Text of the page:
This week my buyer clients and now friends, Jennifer and Tim Nelson, invited me over for coffee and cake and to show me what they had done with their home since moving in.  Other than a gorgeous new kitchen, slate flooring and new bathrooms, I was amazed at what Jennifer had done with color to completely update the house.

She loves brown and carried that color theme throughout her 2500 sq. ft., four bedroom split, from the entrance foyer, painted in keep chocolate, to the living room done in medium brown, and the dining room in a shade darker than that.

In taking that one bold step with color, the house was visually unified, expanded and modernized. Judging from the interior, one would never know that the Nelson’s home had been built in 1955.

I smiled to myself as I thought about my own choice just recently to switch the color palette of my historic home from deep, rich colors to basic white on all my woodwork and doors, and shades of white or pale pastels on the walls, stripped of wallpaper.

What brought me back to white years after having abandoned it, except for ceilings? Maybe it reminded me of the enforced white-only code of my early life.

When I first hit New York City and rented an apartment in a new building, I was given only two choices for color, pure white and antique white.  Why couldn’t I have something a little more colorful, I asked?  Maybe a bright yellow? Or a deep burgundy?

The sales agent winced and repeated that I could have only the shades of white offered or nothing.

When I married and moved into another new apartment, my wife and I were a little more assertive and received permission to change the wall color from white while we lived there, but would be required to restore it to white when we left. Well, who wanted to go through that double expense?  So again, I lived with white.

When my favorite girl and I bought our first home, there was not a drop of white to be found anyplace on the interior or exterior. We painted the façade of the house mauve, the only “pink” house in Brooklyn Heights. And inside, every room was either a bright color or wallpapered.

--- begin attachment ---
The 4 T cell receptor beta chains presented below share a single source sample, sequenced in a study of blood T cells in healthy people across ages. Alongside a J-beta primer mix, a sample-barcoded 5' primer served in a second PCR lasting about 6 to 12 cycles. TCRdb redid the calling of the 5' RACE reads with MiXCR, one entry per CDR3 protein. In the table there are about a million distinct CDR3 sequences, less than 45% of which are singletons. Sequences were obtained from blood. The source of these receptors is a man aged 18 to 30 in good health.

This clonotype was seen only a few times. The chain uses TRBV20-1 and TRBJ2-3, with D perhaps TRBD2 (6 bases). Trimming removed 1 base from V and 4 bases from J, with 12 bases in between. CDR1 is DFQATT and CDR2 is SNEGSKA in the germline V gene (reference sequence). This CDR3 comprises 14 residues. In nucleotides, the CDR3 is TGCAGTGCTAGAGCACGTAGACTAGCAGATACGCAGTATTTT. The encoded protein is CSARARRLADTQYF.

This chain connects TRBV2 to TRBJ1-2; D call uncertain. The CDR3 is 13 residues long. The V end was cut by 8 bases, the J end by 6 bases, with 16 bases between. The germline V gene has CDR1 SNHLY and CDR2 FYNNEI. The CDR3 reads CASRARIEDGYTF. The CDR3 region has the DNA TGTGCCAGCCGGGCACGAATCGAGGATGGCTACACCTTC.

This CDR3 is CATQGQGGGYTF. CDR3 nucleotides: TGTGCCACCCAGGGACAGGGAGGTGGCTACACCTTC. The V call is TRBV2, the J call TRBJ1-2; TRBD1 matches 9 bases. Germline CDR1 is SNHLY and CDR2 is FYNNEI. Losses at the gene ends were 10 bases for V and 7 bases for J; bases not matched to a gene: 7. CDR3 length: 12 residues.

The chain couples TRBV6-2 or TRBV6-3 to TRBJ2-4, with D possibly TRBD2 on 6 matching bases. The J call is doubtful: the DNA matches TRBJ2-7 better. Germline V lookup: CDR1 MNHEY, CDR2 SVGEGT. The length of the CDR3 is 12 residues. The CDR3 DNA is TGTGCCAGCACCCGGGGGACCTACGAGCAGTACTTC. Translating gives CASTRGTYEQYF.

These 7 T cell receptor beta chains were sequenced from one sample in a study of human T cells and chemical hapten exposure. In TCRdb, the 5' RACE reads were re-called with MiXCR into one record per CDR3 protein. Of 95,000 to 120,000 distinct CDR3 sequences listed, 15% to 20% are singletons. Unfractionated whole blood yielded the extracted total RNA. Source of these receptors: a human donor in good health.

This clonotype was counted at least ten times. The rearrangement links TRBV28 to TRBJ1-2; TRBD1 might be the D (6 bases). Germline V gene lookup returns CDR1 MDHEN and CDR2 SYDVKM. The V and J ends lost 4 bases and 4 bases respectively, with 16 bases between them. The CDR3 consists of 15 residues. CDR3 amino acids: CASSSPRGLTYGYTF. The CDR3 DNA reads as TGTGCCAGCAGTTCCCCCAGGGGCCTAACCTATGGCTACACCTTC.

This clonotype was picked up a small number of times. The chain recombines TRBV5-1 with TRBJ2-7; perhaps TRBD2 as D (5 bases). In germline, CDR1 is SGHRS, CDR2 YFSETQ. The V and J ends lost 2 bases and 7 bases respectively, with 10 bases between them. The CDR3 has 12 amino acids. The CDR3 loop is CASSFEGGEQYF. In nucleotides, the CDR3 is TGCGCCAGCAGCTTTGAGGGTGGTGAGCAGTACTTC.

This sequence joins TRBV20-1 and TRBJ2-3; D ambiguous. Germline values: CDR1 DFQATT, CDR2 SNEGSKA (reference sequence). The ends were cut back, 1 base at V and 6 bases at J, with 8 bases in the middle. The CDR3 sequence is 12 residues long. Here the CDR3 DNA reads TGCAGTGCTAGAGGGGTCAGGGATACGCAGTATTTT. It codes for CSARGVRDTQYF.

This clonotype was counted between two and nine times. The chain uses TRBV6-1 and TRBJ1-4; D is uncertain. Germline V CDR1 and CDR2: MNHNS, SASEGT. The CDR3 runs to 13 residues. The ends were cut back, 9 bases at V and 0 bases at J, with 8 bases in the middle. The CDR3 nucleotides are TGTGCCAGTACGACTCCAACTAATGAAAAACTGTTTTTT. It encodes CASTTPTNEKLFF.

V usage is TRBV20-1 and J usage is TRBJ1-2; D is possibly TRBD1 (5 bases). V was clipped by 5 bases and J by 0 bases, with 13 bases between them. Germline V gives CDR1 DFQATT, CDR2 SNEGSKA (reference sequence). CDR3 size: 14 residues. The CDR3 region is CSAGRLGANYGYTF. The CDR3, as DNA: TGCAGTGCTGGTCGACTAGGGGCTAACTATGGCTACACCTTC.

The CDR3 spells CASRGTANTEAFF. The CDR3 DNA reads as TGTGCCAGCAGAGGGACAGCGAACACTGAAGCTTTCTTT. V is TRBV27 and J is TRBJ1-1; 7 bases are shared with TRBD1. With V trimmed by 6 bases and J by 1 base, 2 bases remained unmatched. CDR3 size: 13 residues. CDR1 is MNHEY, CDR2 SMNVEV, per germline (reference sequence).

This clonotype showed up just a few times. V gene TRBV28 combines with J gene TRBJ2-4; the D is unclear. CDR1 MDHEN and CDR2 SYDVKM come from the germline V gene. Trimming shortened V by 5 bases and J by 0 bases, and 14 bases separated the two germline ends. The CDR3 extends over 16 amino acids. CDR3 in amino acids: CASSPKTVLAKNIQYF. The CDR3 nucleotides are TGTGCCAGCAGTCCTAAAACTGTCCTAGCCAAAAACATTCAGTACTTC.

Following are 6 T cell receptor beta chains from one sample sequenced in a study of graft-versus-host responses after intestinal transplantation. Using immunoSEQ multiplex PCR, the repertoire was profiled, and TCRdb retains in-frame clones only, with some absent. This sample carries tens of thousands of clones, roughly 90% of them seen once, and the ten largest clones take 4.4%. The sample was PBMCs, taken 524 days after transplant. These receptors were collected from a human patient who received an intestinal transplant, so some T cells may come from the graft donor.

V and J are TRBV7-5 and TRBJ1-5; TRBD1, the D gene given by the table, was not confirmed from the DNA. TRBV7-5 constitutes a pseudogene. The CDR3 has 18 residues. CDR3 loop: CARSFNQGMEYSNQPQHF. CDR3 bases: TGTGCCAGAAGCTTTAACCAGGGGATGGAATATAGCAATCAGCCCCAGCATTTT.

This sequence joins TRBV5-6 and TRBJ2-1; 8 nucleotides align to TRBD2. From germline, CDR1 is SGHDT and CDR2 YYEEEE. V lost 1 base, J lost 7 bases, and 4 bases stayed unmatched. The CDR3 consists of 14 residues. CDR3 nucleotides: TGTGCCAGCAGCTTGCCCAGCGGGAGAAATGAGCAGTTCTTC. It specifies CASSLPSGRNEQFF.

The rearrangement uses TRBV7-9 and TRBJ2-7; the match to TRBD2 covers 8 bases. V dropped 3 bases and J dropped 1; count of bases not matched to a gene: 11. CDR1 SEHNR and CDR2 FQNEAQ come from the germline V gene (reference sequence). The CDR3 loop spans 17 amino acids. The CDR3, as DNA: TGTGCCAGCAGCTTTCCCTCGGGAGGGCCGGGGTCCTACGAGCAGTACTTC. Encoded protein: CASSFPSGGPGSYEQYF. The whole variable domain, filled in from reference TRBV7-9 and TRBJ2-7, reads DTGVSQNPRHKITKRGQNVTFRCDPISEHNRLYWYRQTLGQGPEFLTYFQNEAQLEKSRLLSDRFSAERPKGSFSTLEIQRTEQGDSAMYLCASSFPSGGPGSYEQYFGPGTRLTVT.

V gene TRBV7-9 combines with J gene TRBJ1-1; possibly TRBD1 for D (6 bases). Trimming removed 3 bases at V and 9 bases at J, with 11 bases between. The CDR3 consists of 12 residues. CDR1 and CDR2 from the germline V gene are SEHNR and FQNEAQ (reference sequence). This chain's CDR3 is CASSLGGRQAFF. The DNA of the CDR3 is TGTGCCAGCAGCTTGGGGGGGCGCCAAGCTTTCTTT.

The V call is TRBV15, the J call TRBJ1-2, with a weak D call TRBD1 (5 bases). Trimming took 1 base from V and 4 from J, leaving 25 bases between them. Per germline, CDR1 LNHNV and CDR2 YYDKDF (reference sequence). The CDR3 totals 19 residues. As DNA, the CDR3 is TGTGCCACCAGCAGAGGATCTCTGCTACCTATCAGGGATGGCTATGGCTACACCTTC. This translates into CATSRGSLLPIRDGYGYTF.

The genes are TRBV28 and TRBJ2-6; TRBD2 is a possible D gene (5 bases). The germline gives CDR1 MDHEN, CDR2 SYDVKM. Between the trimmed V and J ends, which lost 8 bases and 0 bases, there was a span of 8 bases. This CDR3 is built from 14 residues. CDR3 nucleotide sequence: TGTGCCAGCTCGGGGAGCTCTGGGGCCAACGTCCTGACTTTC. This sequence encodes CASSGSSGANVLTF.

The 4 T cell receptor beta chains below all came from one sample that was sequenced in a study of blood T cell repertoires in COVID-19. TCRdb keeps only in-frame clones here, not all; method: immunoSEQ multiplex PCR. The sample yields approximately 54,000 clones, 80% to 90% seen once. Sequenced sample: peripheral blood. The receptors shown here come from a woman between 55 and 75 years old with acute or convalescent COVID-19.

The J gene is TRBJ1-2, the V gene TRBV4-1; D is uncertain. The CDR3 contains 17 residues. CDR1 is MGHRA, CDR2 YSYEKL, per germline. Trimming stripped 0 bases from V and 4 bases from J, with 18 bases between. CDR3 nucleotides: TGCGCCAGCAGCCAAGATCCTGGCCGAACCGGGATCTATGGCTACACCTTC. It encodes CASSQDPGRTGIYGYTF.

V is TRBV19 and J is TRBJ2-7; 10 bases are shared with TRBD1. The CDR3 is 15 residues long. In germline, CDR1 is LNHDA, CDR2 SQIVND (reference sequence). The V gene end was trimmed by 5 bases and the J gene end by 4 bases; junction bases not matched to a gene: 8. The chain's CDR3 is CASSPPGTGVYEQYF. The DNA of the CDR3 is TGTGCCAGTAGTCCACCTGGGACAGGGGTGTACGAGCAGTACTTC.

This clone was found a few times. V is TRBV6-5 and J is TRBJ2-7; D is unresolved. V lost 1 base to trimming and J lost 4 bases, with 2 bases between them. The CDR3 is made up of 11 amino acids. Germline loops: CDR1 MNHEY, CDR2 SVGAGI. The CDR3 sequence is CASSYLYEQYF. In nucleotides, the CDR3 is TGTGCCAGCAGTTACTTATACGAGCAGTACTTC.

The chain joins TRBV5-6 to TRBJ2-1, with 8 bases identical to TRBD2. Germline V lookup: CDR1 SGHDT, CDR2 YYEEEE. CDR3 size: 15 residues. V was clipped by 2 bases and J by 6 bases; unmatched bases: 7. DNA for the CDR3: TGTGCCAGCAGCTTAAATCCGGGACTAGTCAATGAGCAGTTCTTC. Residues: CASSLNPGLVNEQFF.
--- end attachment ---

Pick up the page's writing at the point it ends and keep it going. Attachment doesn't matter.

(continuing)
While we were experimenting with every color of the rainbow, our best friends moved to Leona in New Jersey and when they invited us to their home, they proudly showed  that they had removed wallpaper from every room and painted every wall pure white. Oh, how dull, I remember thinking, and the wife is an artist!

Her excuse was that she wanted the walls to provide a neutral background for her colorful paintings. All right, I bought that.  Just this week in the New York Times, it commented on a gallery that was “painted whiter than white,” and I guess that’s the norm for museums and art galleries, to have walls serve as a blank canvass for the paintings that are displayed on them.

When we moved to Westchester and found that nearly every room in our “new” antique house was pure white and only the woodwork and chair rails were painted in pastel colors, I proceeded to either paint bright colors or wallpaper every room.

But now, more than 30 years later, white is back in my life, as in Decorator White and Linen White, accompanied by new white flooring and countertops in the kitchen and bathrooms. What prompted this turnaround that seemed to happen spontaneously without any real forethought?

As readers of this column would know, my wife and I have been on the fence for the past couple of years about selling our home and downsizing.  But, loving our home as we do, we didn’t push that hard to sell it, and were relieved when we were required to take our home off the market when we recently re-financed the mortgage at a great rate.

But this switch to white seems to be a game changer.  After we had the place totally repainted, I took the time to research the psychology of white online and found the following analysis of its choice: “White may indicate the completion of a cycle in your life – you may find you have a desire for white in your surroundings at a time when you are moving in a new direction.”

Well! What further evidence do we need that we’ve ready to move on to the next housing choice in our lives, simply by choosing white?

My wife thinks I carried the theme a bit too far when I had our powder room painted entirely in Decorator White, both the woodwork and the walls, along with a white marble sink and white flooring.  “It feels like an operating room,” she said.  I responded by saying, “Well, it’s the powder room, right? Isn’t powder white?”

Bill Primavera is a Realtor® associated with Coldwell Banker as well as a marketer and journalist who writes weekly as The Home Guru. For questions about maintaining homes or to buy or sell a home, he can be reached at Bill@TheHomeGuru.com or called directly at 914-522-2076.